The age of my children means I have a sort of respite in the exam world. The older three are aged 23, 21 and 19 while the younger ones are nearly 10, 8 and 5 and a half. So you see it’s a bit different for us.
Let’s take Josh. He went through the school system right to the end. He came out with 13 GCSEs grades A to C and two A’levels in English and Drama. He wants to be a paramedic. If he can’t do that, and it seems he can’t, he’ll be a nurse. Now you would think he would walk into a nursing degree thanks to his Open University points in Biology and health care as well as six years as a care assistant.He’s never been out of work since he was 18 apart from the time he was seriously ill while his type 1 diabetes was being dx and getting under control.
But those things don’t count, it seems, so he is now doing a Diploma (old NVQ 3) to get the right points in the right place. Thankfully his workplace are supportive.
Over the last few years I’ve seen many home ed articles and blogs saying that home educated children don’t need exams to get where they want to go and if they do they can do them later when the need arises. This may have been true some time ago, but I am increasingly worried that it is less true now.
If this was America where the universities have realised the high standard of homeschooled children and offer places based on portfolio work I would agree, we shouldn’t need exams. I did think that as the research piles up that shows home educated children are better educated over al,l that universities over here would follow suit. So far the only Brit Uni’s I know of who accept students based on what they have actually achieved, rather than on a tick box system set up with UCAS (the most pointless organisation under the sun), is the Open University and Oxford University. That doesn’t leave many options does it.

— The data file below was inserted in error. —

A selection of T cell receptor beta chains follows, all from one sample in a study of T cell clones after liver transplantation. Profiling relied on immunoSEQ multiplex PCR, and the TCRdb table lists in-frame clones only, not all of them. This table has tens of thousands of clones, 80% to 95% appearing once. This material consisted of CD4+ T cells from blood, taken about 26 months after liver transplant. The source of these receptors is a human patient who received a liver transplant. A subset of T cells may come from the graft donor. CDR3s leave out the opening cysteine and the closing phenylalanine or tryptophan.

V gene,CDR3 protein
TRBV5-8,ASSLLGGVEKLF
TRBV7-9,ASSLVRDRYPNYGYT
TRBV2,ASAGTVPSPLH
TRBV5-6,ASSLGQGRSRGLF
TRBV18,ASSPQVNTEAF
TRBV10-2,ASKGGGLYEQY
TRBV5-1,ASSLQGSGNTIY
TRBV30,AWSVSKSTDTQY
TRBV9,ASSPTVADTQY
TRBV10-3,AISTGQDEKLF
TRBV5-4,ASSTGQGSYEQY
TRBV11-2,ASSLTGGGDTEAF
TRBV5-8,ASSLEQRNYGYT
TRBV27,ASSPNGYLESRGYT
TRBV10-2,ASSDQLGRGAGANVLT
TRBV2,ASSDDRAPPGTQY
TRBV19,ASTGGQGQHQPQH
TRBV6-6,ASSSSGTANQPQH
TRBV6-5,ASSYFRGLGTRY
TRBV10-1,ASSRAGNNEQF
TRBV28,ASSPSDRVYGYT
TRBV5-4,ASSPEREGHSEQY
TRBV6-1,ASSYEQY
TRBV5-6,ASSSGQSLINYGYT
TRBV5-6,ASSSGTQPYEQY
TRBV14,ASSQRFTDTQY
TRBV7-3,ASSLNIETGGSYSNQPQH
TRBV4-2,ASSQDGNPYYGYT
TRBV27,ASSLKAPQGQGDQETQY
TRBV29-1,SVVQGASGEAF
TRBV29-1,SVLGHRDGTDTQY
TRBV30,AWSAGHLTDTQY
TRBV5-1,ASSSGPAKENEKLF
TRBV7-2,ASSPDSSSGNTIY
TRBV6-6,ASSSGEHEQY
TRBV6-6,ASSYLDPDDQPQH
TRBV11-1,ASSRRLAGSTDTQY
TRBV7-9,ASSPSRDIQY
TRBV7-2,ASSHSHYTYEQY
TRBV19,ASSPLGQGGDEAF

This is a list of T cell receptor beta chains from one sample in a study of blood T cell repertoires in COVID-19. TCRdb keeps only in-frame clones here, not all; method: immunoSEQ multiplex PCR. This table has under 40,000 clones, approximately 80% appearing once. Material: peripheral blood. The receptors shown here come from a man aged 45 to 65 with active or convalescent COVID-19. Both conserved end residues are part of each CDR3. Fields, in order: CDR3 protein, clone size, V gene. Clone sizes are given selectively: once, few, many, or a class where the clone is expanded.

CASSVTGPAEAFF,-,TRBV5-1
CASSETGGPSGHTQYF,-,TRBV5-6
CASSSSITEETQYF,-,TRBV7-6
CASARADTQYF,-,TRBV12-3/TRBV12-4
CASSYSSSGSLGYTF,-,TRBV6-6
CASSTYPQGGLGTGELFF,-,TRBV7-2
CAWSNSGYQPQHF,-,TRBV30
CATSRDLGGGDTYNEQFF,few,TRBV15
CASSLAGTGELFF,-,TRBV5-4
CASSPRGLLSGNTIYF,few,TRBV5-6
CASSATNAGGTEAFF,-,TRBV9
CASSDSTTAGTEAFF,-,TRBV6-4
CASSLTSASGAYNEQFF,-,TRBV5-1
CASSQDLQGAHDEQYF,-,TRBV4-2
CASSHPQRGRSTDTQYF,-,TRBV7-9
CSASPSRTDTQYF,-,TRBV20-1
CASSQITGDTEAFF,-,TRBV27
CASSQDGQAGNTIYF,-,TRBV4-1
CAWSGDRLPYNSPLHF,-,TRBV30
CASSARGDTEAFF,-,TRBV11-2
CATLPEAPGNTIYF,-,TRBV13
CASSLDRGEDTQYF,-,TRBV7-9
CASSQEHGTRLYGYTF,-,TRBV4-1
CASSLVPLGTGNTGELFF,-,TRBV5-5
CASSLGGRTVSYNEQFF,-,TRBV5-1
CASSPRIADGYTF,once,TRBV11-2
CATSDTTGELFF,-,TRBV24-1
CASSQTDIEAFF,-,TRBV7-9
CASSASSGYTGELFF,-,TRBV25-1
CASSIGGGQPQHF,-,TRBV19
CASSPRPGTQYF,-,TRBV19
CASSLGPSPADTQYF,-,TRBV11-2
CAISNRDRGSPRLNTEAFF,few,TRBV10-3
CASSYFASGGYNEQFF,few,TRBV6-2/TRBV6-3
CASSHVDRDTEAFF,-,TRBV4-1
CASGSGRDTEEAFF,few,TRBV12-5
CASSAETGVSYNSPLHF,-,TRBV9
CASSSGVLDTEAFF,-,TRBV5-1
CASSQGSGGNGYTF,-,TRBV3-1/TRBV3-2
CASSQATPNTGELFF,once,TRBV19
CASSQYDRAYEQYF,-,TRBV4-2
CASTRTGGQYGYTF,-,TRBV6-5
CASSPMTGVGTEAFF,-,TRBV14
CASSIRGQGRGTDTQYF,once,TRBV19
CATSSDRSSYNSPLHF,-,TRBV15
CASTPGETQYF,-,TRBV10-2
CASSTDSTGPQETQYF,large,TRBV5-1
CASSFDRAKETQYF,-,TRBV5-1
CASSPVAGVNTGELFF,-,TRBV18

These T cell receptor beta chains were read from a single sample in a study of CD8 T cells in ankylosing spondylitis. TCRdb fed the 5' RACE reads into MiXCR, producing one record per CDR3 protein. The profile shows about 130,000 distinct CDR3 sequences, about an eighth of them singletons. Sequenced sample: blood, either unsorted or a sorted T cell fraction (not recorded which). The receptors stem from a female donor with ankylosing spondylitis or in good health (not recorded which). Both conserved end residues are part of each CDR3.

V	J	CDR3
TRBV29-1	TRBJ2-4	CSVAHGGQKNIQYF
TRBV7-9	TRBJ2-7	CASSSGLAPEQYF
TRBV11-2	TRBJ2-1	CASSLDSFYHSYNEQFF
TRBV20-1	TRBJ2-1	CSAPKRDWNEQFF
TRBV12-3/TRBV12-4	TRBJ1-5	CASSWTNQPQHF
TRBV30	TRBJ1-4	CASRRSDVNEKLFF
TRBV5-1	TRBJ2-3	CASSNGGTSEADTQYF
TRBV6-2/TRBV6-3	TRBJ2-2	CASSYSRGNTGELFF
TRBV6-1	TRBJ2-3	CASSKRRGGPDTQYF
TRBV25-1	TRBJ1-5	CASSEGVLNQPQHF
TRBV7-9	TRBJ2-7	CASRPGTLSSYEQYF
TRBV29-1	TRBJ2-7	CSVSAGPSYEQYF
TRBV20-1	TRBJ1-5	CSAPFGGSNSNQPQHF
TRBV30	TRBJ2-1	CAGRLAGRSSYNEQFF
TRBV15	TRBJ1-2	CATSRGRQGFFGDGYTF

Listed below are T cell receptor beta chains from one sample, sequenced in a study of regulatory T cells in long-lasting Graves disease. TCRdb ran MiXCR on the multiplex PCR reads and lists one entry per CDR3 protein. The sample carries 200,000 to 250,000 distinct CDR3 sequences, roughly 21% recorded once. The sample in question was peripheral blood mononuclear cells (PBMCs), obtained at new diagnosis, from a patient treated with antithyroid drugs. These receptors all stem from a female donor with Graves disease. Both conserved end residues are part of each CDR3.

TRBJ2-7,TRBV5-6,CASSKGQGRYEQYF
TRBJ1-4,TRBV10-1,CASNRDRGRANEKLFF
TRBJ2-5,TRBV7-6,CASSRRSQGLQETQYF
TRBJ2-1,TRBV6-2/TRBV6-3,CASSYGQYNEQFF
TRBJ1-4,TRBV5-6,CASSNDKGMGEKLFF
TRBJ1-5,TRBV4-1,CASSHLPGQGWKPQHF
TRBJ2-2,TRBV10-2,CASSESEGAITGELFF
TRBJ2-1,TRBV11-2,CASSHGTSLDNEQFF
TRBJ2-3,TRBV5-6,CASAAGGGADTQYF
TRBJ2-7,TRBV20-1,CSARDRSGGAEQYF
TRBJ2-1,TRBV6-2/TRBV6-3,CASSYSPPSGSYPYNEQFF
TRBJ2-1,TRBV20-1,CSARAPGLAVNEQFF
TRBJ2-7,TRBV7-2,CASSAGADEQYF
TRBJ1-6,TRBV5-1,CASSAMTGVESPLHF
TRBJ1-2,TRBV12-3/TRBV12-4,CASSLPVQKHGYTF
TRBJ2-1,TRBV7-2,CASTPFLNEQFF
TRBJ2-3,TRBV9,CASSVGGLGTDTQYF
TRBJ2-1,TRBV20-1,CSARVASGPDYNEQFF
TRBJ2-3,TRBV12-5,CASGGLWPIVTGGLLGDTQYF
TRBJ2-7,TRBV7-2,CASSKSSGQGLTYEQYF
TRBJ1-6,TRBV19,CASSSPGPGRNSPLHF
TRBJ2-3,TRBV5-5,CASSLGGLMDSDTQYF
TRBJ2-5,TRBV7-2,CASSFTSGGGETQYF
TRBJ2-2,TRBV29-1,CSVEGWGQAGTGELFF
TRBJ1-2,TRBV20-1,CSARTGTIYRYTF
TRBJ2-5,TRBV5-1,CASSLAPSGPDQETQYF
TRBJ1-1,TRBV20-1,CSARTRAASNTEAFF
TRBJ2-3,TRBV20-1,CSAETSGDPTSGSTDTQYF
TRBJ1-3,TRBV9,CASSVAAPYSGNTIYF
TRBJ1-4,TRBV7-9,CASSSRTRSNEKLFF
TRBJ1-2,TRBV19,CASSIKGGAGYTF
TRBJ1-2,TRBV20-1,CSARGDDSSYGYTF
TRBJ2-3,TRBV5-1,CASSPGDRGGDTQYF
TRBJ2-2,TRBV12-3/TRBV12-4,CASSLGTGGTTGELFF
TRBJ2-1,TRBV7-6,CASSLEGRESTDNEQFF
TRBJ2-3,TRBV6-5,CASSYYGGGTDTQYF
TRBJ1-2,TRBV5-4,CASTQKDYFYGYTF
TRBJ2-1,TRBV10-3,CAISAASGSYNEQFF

Neither Josh (school) nor Alex (school and then home ed) have ever been unemployed. They have both worked very hard and yet both are facing huge obstacles in their chosen career routes. Partly (with Alex at least) the broken economy is to blame, but I also think the bizarre lack of human contact plays a role. Everything must be done by a tick box read by a machine.
But there are no doors opening to easy careers for either of them. What about their schooled friends? Life is just as difficult for them. Ah well, a home ed parent and child might be tempted to say, if exams don’t help either what’s the point?
It seems very strange to me that instead of making collages more accessible for adults who wish to sit GCSEs or A’Levels, the system from this Government is actually shutting down access for adults wanting these exams.(It’s a money thing apparently – of course). IGCSE’s have never been available unless you pay a huge amount for them. (Thank God for credit cards when it comes to paying off exam and travel costs!)
I had thought for the younger three that I would put them through the American High school Diploma either via Seton, as we use their curricula anyway, or via St. Thomas Aquinas. Both are accredited. It’s interesting to see that Catholic Heritage has set up a non-accredited High School curriculum pointing out that quality homeschoolers don’t need accreditation
If we could move away from computers and robots deciding on who gets onto what course, we might have a chance over here. Bypassing the computer either for education or healthcare, seems beyond the capability of “real people” who hide behind the machine’s like stunted wizards of Oz.
But then perhaps the machines will work in our favour as time goes on. Just as more of us can access high quality American highschool diploma’s thanks to the internet and Skype, perhaps our children can access degrees in the future from American Universities who are willing and able to offer high quality degrees to those who are capable, rather than mediocre degrees to those whose boxes can be ticked by a robot.
I am keeping an eye on developments and of course will see how older home ed children fare in this country.